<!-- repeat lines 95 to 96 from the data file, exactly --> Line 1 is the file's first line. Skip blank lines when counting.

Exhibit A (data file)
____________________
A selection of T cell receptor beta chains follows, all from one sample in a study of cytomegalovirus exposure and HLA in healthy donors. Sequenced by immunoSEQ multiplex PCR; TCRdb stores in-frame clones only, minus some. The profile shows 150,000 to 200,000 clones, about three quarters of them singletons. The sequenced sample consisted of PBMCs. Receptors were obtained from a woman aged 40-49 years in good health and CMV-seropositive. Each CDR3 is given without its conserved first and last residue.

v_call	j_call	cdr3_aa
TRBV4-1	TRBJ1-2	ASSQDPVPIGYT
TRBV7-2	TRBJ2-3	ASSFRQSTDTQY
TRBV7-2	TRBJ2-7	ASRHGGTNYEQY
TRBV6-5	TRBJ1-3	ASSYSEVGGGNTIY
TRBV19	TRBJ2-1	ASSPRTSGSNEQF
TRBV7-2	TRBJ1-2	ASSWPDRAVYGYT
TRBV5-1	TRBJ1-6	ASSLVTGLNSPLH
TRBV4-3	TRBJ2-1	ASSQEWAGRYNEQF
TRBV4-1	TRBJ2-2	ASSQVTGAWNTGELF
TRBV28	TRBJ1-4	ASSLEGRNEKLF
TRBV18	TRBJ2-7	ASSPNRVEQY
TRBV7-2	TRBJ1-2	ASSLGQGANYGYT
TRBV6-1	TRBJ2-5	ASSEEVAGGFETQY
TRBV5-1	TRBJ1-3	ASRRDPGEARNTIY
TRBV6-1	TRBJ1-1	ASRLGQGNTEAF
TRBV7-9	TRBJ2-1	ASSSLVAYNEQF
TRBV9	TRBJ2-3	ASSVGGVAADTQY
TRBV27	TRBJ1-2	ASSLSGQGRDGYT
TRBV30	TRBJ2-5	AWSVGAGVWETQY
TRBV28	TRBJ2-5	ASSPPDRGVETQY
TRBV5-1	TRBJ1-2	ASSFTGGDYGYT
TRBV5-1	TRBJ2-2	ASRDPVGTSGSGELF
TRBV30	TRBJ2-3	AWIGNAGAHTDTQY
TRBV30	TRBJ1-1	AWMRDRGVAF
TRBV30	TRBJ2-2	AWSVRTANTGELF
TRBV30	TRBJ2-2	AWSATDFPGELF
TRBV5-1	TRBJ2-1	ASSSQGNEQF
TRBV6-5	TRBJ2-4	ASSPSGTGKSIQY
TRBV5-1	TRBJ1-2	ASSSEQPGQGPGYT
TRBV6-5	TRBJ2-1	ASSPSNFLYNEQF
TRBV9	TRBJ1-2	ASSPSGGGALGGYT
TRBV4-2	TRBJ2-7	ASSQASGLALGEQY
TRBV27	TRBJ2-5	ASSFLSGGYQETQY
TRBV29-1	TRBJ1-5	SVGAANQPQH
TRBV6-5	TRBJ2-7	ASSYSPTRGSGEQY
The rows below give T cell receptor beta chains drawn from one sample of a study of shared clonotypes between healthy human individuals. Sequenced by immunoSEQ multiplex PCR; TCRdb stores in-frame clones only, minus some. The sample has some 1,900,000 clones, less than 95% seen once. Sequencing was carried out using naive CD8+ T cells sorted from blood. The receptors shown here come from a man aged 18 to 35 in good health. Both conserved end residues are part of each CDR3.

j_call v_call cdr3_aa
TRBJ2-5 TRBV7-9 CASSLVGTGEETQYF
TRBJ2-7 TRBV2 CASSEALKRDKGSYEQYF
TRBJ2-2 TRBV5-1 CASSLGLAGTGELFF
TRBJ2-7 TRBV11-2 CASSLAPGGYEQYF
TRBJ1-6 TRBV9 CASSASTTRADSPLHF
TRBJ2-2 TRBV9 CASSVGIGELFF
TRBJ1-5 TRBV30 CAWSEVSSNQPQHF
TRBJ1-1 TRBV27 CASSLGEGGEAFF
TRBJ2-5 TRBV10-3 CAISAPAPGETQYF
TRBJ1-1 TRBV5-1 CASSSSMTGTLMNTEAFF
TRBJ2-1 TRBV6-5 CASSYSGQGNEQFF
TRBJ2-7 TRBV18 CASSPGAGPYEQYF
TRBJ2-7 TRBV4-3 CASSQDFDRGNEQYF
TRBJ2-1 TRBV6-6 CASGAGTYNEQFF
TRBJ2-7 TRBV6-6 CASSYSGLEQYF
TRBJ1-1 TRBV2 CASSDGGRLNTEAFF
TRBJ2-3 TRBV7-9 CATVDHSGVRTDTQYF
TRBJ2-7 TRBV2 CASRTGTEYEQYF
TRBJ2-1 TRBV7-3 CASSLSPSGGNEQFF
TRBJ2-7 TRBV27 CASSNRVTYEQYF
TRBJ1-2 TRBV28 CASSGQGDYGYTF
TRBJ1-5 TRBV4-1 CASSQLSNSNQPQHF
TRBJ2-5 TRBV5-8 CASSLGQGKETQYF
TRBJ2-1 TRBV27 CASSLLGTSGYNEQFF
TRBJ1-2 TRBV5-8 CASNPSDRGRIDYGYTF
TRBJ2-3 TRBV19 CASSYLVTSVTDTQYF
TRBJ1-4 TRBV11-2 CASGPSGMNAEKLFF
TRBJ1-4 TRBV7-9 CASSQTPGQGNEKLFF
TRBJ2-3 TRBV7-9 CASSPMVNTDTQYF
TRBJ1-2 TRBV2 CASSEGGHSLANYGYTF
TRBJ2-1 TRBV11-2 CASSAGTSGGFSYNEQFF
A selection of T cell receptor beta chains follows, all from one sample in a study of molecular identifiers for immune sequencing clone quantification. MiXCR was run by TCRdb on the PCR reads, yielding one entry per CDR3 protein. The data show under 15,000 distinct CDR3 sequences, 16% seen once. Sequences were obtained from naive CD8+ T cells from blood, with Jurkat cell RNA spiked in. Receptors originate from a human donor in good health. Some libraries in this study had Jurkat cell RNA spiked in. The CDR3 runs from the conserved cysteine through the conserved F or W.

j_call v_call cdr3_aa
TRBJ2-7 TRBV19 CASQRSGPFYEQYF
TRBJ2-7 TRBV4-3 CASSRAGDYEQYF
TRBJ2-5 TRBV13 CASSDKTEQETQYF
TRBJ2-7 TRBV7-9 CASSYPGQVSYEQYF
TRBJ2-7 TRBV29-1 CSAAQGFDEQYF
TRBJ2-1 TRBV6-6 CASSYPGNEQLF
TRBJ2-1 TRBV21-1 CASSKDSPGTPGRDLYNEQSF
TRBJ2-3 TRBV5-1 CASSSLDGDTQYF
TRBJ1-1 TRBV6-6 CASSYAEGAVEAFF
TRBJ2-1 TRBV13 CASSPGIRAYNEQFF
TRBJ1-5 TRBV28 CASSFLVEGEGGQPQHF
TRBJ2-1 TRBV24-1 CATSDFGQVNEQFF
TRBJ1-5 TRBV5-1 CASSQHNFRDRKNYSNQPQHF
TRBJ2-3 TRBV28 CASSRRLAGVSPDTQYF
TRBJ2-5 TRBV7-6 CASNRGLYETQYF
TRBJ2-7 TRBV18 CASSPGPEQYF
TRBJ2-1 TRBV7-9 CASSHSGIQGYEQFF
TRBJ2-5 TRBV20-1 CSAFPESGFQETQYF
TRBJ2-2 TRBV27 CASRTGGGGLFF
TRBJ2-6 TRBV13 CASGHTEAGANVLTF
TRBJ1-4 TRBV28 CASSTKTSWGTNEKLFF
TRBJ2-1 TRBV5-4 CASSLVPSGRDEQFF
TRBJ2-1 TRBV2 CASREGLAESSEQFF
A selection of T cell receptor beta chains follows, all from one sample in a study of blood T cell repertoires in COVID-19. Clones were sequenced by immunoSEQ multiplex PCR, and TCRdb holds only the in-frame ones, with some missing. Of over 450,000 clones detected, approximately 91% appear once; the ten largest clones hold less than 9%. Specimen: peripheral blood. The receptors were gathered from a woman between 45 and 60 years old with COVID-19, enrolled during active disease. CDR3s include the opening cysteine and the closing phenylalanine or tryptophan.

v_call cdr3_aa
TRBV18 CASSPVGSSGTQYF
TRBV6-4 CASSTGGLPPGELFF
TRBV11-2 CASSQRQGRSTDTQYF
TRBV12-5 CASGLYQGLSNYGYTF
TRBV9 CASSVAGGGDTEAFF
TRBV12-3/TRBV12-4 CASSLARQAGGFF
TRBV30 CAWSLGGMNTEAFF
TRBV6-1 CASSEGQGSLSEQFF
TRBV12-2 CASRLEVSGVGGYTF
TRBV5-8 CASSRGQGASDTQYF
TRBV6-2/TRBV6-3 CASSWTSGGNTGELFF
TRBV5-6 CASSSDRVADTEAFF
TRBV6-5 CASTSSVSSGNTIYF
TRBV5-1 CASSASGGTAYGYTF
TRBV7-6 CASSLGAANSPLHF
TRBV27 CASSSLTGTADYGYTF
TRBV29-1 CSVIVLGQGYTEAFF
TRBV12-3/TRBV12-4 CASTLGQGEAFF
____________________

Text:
TRBJ2-1 TRBV2 CASREGLAESSEQFF
A selection of T cell receptor beta chains follows, all from one sample in a study of blood T cell repertoires in COVID-19. Clones were sequenced by immunoSEQ multiplex PCR, and TCRdb holds only the in-frame ones, with some missing. Of over 450,000 clones detected, approximately 91% appear once; the ten largest clones hold less than 9%. Specimen: peripheral blood. The receptors were gathered from a woman between 45 and 60 years old with COVID-19, enrolled during active disease. CDR3s include the opening cysteine and the closing phenylalanine or tryptophan.